It’s that time of year again! After two months of gobbling on fried turkey, stuffing your face with buttery dressings, downing rich cream-filled drinks and grazing on sinful sweets, your weight, cholesterol and sugar counts can skyrocket out of control. For 2010, make it your resolution to start off the year right with some healthy, nutritional options that will make you look and feel better (and allow you to indulge occasionally in your favorite treats). Here are some suggestions for foods to consider adding to your diet, as well as some to avoid at all costs.
Best Foods to Add to Your Diet
Dr. Elizabeth McLain, family medicine practitioner, the Regional Medical Center of Acadiana
1. Eat what God put on the planet — eggs, fish, vegetables, fruits, nuts, whole grains, and certain oils, like extra-virgin olive oil. If it is not in those categories, you are not designed to receive it. The main thing is to be mindful of what you put in your body.
Patty Guckeen, owner, Organically Yours
2. For the New Year, you should cut fats and carbs, and increase protein. Tofu or tempeh contains lots of protein.
3. You should also drink lots of water. Take your body weight and divide it by two, and that’s the number of ounces of water that you should be consuming each day.
4. Free-range or organic meats are healthier for you, because the animals from which they come do not eat any foods containing fertilizers or pesticides.
Estelle Benoit, dietitian, Red Lerille’s Health Club
5. If I had one pick of any food for locals to add to their diet in 2010, it would be a source of fatty fish, such as tuna, salmon, or mackerel. Fatty fish is one of the few foods that are naturally high in Vitamin D. Vitamin D is known as the “sunshine vitamin,” because the majority of our daily needs should come from the sun. The current recommendation is 20 to 30 minutes of sunlight two to three times per week on unprotected skin. With the recent concerns for skin cancer and protecting our skin, the majority of us do not leave the house without some form of sun-block on our bodies, whether it be in sunscreen or in our moisturizer. While this is not a bad habit, research does show that many Americans are now becoming severely deficient in this very important vitamin. Vitamin D promotes calcium and phosphorus absorption in bones and teeth to keep them strong and healthy. Natural food sources of vitamin D are slim, but one 3-ounce serving of fatty fish can give you up to 100 percent of your daily needs of vitamin D. And as an added bonus, it is also high in omega-3s, which are great for the brain.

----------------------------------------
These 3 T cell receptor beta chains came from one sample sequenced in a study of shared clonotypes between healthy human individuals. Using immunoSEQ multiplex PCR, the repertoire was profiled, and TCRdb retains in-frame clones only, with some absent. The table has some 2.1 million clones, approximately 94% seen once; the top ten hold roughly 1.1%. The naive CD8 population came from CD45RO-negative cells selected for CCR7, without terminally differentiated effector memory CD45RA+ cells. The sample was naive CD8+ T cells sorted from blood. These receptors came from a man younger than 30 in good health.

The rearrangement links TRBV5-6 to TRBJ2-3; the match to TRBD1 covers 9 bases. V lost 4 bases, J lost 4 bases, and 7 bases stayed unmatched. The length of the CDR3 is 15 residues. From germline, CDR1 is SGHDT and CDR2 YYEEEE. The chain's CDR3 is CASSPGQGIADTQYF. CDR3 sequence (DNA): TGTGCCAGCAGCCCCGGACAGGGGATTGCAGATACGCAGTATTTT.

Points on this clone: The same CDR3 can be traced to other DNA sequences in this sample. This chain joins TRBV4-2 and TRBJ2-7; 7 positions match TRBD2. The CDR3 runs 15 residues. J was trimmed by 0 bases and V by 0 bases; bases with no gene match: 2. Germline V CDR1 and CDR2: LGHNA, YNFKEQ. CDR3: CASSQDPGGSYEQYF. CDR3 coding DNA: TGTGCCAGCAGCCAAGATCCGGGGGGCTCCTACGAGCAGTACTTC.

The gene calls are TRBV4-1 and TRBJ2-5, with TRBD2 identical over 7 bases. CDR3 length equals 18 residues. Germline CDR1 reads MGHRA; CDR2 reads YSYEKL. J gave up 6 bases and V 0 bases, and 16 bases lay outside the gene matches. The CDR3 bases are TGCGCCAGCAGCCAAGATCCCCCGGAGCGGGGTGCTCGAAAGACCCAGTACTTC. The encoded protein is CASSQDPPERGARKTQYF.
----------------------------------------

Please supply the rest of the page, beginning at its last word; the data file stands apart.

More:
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6. Avoid standard hors d’oeuvres that are loaded with cream, butter and sugar, and substitute with nuts, vegetables and cubed cheese.
7. Substitute Swedish meatballs, which are loaded with bread, butter, and heavy cream, and go with nuts or shrimp cocktail.
8. Instead of traditional pecan pie which has 20 grams of fat and 30 grams of sugar, substitute with apple, sweet potato or pear pies.
Julie McNally, dietitian, City Club at River Ranch
9. Quinoa is the healthiest grain on the planet and has about twice the protein of regular cereal grains, fewer and more slowly digesting carbohydrates, a small dose of healthy fats and unlimited culinary versatility. It’s gluten-free and provides full spectrum nourishment as a complete protein. It cooks up as easily as rice and acts as a nice “stunt-double” in most dishes. One-half cup of cooked quinoa has 100 calories, 2 grams fat, 20 grams carbs, 3 grams fiber, and 4 grams protein.